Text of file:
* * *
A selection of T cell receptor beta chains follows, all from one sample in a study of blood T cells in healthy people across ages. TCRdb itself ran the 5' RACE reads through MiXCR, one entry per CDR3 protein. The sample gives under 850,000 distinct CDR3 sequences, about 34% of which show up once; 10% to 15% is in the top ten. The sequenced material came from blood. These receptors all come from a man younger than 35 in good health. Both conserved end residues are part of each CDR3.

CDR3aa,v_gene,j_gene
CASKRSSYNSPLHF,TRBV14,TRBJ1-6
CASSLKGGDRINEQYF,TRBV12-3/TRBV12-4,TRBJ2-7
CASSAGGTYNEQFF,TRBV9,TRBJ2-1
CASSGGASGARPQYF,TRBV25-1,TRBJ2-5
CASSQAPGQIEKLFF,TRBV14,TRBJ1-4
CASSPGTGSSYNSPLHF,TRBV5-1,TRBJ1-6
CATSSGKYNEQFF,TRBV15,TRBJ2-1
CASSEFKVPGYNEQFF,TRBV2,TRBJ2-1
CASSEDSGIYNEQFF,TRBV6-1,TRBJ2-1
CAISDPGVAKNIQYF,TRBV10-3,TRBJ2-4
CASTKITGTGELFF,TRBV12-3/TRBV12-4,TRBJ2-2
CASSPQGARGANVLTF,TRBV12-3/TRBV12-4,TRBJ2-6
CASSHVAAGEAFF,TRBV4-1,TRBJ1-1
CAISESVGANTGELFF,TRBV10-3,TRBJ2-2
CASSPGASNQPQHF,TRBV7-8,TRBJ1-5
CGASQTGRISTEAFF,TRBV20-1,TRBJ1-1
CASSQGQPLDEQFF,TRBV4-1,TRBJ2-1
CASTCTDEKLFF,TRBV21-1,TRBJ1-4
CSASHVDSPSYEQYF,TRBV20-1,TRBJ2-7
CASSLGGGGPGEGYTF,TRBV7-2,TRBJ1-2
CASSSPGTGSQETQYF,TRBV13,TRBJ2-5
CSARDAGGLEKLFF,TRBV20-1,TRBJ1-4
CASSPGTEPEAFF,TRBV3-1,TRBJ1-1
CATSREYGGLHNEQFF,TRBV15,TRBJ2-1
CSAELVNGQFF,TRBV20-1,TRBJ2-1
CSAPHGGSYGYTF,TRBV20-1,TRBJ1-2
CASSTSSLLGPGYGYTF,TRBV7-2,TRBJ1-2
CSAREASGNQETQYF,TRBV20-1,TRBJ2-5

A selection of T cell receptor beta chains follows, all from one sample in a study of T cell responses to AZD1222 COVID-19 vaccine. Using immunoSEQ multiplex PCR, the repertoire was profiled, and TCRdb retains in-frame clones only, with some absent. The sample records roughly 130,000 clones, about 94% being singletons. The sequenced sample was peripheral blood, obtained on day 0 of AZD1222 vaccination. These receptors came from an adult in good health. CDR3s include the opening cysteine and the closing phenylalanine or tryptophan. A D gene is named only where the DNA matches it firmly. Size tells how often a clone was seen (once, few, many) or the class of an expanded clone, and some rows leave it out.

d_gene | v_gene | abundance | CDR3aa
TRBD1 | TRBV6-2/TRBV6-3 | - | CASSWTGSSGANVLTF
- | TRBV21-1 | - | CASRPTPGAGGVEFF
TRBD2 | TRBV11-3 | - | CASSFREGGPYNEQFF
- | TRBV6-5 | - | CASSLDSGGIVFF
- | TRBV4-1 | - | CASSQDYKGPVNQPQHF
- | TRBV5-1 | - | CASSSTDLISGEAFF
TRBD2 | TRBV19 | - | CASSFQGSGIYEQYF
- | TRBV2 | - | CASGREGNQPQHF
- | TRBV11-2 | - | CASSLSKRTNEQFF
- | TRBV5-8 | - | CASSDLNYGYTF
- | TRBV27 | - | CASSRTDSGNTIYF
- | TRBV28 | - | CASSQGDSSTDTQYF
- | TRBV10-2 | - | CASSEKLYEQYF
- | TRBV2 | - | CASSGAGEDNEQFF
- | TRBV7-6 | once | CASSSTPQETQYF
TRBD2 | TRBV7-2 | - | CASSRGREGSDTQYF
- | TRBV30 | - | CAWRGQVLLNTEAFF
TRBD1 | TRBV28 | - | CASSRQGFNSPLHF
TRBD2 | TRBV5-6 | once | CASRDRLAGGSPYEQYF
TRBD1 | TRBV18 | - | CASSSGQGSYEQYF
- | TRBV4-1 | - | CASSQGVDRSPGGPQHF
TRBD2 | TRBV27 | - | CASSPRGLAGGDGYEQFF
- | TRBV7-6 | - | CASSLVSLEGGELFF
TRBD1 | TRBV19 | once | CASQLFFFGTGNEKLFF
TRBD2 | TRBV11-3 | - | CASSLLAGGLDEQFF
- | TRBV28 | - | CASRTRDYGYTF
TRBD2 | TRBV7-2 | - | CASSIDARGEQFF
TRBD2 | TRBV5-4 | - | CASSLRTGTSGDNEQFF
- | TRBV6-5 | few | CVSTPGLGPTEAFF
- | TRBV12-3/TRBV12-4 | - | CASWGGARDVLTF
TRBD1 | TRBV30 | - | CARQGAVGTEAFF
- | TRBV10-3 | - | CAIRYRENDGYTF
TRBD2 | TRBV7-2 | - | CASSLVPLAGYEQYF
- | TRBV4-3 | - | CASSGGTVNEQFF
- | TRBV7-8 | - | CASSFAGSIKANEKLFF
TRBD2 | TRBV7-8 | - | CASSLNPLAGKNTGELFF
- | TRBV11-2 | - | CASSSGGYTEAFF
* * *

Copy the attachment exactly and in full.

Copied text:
A selection of T cell receptor beta chains follows, all from one sample in a study of blood T cells in healthy people across ages. TCRdb itself ran the 5' RACE reads through MiXCR, one entry per CDR3 protein. The sample gives under 850,000 distinct CDR3 sequences, about 34% of which show up once; 10% to 15% is in the top ten. The sequenced material came from blood. These receptors all come from a man younger than 35 in good health. Both conserved end residues are part of each CDR3.

CDR3aa,v_gene,j_gene
CASKRSSYNSPLHF,TRBV14,TRBJ1-6
CASSLKGGDRINEQYF,TRBV12-3/TRBV12-4,TRBJ2-7
CASSAGGTYNEQFF,TRBV9,TRBJ2-1
CASSGGASGARPQYF,TRBV25-1,TRBJ2-5
CASSQAPGQIEKLFF,TRBV14,TRBJ1-4
CASSPGTGSSYNSPLHF,TRBV5-1,TRBJ1-6
CATSSGKYNEQFF,TRBV15,TRBJ2-1
CASSEFKVPGYNEQFF,TRBV2,TRBJ2-1
CASSEDSGIYNEQFF,TRBV6-1,TRBJ2-1
CAISDPGVAKNIQYF,TRBV10-3,TRBJ2-4
CASTKITGTGELFF,TRBV12-3/TRBV12-4,TRBJ2-2
CASSPQGARGANVLTF,TRBV12-3/TRBV12-4,TRBJ2-6
CASSHVAAGEAFF,TRBV4-1,TRBJ1-1
CAISESVGANTGELFF,TRBV10-3,TRBJ2-2
CASSPGASNQPQHF,TRBV7-8,TRBJ1-5
CGASQTGRISTEAFF,TRBV20-1,TRBJ1-1
CASSQGQPLDEQFF,TRBV4-1,TRBJ2-1
CASTCTDEKLFF,TRBV21-1,TRBJ1-4
CSASHVDSPSYEQYF,TRBV20-1,TRBJ2-7
CASSLGGGGPGEGYTF,TRBV7-2,TRBJ1-2
CASSSPGTGSQETQYF,TRBV13,TRBJ2-5
CSARDAGGLEKLFF,TRBV20-1,TRBJ1-4
CASSPGTEPEAFF,TRBV3-1,TRBJ1-1
CATSREYGGLHNEQFF,TRBV15,TRBJ2-1
CSAELVNGQFF,TRBV20-1,TRBJ2-1
CSAPHGGSYGYTF,TRBV20-1,TRBJ1-2
CASSTSSLLGPGYGYTF,TRBV7-2,TRBJ1-2
CSAREASGNQETQYF,TRBV20-1,TRBJ2-5

A selection of T cell receptor beta chains follows, all from one sample in a study of T cell responses to AZD1222 COVID-19 vaccine. Using immunoSEQ multiplex PCR, the repertoire was profiled, and TCRdb retains in-frame clones only, with some absent. The sample records roughly 130,000 clones, about 94% being singletons. The sequenced sample was peripheral blood, obtained on day 0 of AZD1222 vaccination. These receptors came from an adult in good health. CDR3s include the opening cysteine and the closing phenylalanine or tryptophan. A D gene is named only where the DNA matches it firmly. Size tells how often a clone was seen (once, few, many) or the class of an expanded clone, and some rows leave it out.

d_gene | v_gene | abundance | CDR3aa
TRBD1 | TRBV6-2/TRBV6-3 | - | CASSWTGSSGANVLTF
- | TRBV21-1 | - | CASRPTPGAGGVEFF
TRBD2 | TRBV11-3 | - | CASSFREGGPYNEQFF
- | TRBV6-5 | - | CASSLDSGGIVFF
- | TRBV4-1 | - | CASSQDYKGPVNQPQHF
- | TRBV5-1 | - | CASSSTDLISGEAFF
TRBD2 | TRBV19 | - | CASSFQGSGIYEQYF
- | TRBV2 | - | CASGREGNQPQHF
- | TRBV11-2 | - | CASSLSKRTNEQFF
- | TRBV5-8 | - | CASSDLNYGYTF
- | TRBV27 | - | CASSRTDSGNTIYF
- | TRBV28 | - | CASSQGDSSTDTQYF
- | TRBV10-2 | - | CASSEKLYEQYF
- | TRBV2 | - | CASSGAGEDNEQFF
- | TRBV7-6 | once | CASSSTPQETQYF
TRBD2 | TRBV7-2 | - | CASSRGREGSDTQYF
- | TRBV30 | - | CAWRGQVLLNTEAFF
TRBD1 | TRBV28 | - | CASSRQGFNSPLHF
TRBD2 | TRBV5-6 | once | CASRDRLAGGSPYEQYF
TRBD1 | TRBV18 | - | CASSSGQGSYEQYF
- | TRBV4-1 | - | CASSQGVDRSPGGPQHF
TRBD2 | TRBV27 | - | CASSPRGLAGGDGYEQFF
- | TRBV7-6 | - | CASSLVSLEGGELFF
TRBD1 | TRBV19 | once | CASQLFFFGTGNEKLFF
TRBD2 | TRBV11-3 | - | CASSLLAGGLDEQFF
- | TRBV28 | - | CASRTRDYGYTF
TRBD2 | TRBV7-2 | - | CASSIDARGEQFF
TRBD2 | TRBV5-4 | - | CASSLRTGTSGDNEQFF
- | TRBV6-5 | few | CVSTPGLGPTEAFF
- | TRBV12-3/TRBV12-4 | - | CASWGGARDVLTF
TRBD1 | TRBV30 | - | CARQGAVGTEAFF
- | TRBV10-3 | - | CAIRYRENDGYTF
TRBD2 | TRBV7-2 | - | CASSLVPLAGYEQYF
- | TRBV4-3 | - | CASSGGTVNEQFF
- | TRBV7-8 | - | CASSFAGSIKANEKLFF
TRBD2 | TRBV7-8 | - | CASSLNPLAGKNTGELFF
- | TRBV11-2 | - | CASSSGGYTEAFF